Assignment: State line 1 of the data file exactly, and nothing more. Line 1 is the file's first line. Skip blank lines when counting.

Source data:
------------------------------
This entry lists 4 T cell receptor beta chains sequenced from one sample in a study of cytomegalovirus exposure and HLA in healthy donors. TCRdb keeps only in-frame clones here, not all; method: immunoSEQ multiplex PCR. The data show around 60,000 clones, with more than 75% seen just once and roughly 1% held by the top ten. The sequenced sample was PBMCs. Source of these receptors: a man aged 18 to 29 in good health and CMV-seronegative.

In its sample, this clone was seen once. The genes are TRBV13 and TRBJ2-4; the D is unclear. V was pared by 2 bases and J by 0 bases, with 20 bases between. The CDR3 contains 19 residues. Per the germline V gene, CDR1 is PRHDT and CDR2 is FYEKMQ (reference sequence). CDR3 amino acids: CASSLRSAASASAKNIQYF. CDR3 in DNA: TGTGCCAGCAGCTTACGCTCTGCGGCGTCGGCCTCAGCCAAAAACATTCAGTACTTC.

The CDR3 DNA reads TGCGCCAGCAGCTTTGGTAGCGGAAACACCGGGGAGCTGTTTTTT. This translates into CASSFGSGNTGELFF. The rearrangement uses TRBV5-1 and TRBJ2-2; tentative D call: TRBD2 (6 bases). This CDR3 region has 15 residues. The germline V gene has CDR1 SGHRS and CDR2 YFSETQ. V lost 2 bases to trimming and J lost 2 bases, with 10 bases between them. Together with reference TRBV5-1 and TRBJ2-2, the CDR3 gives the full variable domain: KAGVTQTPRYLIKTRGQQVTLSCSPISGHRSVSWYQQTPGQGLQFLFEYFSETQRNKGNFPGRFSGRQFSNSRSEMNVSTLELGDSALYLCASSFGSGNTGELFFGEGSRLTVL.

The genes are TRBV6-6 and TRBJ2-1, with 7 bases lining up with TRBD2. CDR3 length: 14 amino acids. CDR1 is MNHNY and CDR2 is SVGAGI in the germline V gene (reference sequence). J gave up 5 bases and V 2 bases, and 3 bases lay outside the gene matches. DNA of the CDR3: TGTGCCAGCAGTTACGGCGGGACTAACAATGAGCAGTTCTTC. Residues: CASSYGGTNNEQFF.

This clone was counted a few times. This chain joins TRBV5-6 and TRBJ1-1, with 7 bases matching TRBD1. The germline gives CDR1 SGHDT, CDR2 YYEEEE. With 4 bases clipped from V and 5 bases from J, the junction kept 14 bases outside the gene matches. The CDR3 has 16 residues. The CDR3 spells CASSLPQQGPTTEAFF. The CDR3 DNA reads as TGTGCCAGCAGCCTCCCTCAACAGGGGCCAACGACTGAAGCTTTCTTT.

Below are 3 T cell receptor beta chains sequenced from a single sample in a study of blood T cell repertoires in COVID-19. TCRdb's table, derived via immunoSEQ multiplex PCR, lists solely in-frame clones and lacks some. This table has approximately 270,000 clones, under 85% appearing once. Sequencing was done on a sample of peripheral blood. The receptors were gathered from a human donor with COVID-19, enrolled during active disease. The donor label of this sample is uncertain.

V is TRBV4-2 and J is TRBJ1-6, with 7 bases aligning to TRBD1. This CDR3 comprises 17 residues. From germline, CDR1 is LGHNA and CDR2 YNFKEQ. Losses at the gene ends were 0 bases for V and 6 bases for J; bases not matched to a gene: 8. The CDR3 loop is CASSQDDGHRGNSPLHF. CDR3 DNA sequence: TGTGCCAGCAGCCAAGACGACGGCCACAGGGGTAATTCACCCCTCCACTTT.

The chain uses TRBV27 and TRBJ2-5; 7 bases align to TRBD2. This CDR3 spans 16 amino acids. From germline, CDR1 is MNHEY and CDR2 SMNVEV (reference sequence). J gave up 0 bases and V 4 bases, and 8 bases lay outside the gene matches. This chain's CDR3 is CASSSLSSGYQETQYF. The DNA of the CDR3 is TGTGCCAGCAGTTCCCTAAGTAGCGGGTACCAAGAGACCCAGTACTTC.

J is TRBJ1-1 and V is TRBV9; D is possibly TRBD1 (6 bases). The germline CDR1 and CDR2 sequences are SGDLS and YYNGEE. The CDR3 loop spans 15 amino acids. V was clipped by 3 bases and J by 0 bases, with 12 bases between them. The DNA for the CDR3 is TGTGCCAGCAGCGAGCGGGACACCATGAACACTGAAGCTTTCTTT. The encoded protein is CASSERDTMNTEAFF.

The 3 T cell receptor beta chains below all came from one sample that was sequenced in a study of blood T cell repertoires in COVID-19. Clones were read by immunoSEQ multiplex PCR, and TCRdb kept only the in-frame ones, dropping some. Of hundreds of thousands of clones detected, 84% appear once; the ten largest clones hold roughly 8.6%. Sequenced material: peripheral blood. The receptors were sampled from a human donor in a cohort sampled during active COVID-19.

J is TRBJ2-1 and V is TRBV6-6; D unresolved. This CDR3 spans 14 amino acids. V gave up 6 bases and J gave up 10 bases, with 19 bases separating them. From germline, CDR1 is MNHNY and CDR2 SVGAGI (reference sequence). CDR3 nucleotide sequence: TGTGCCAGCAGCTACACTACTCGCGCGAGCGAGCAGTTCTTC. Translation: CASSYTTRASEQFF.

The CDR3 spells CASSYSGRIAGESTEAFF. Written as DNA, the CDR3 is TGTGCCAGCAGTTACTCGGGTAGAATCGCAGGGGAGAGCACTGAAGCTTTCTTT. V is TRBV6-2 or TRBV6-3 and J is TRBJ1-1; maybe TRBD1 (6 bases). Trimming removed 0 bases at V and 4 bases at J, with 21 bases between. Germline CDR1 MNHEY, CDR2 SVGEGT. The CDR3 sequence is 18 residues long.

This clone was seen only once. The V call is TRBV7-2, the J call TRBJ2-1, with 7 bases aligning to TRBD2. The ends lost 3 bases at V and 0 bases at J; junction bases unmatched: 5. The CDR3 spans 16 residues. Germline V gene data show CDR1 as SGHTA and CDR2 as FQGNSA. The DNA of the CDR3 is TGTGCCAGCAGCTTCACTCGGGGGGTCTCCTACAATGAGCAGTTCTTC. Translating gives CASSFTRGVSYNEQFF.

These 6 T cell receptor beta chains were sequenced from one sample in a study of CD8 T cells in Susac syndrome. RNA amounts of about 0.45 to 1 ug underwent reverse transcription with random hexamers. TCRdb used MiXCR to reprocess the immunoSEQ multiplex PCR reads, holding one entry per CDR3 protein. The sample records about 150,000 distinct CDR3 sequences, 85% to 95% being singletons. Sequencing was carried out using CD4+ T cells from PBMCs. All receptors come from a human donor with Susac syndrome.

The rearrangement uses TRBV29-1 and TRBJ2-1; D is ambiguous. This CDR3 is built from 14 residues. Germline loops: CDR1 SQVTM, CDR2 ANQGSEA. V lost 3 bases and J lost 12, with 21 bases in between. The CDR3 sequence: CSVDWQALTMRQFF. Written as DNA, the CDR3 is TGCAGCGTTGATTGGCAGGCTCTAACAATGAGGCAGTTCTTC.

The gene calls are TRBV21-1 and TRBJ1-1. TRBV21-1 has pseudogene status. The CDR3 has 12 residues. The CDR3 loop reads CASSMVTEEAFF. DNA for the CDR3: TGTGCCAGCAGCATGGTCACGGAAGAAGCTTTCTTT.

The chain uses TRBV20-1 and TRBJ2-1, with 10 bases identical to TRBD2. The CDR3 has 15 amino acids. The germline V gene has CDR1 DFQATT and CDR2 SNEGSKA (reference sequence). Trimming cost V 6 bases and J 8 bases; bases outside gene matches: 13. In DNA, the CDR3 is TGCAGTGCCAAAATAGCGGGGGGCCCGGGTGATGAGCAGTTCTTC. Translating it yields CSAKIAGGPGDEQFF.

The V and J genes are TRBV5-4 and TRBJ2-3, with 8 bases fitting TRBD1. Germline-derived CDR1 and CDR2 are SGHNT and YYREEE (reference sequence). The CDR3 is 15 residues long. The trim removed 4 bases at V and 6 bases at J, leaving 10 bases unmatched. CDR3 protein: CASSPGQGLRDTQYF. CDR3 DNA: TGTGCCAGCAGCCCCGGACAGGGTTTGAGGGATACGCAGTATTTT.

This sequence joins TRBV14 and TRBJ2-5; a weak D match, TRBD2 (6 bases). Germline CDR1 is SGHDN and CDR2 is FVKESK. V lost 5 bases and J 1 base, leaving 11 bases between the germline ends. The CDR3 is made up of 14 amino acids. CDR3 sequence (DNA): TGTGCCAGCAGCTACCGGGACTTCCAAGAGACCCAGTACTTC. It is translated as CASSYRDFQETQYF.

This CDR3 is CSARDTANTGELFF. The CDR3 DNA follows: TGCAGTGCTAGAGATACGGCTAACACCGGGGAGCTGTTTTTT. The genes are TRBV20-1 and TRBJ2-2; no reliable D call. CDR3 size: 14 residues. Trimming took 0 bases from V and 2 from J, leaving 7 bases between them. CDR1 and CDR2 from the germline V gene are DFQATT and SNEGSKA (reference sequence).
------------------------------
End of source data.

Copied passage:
This entry lists 4 T cell receptor beta chains sequenced from one sample in a study of cytomegalovirus exposure and HLA in healthy donors. TCRdb keeps only in-frame clones here, not all; method: immunoSEQ multiplex PCR. The data show around 60,000 clones, with more than 75% seen just once and roughly 1% held by the top ten. The sequenced sample was PBMCs. Source of these receptors: a man aged 18 to 29 in good health and CMV-seronegative.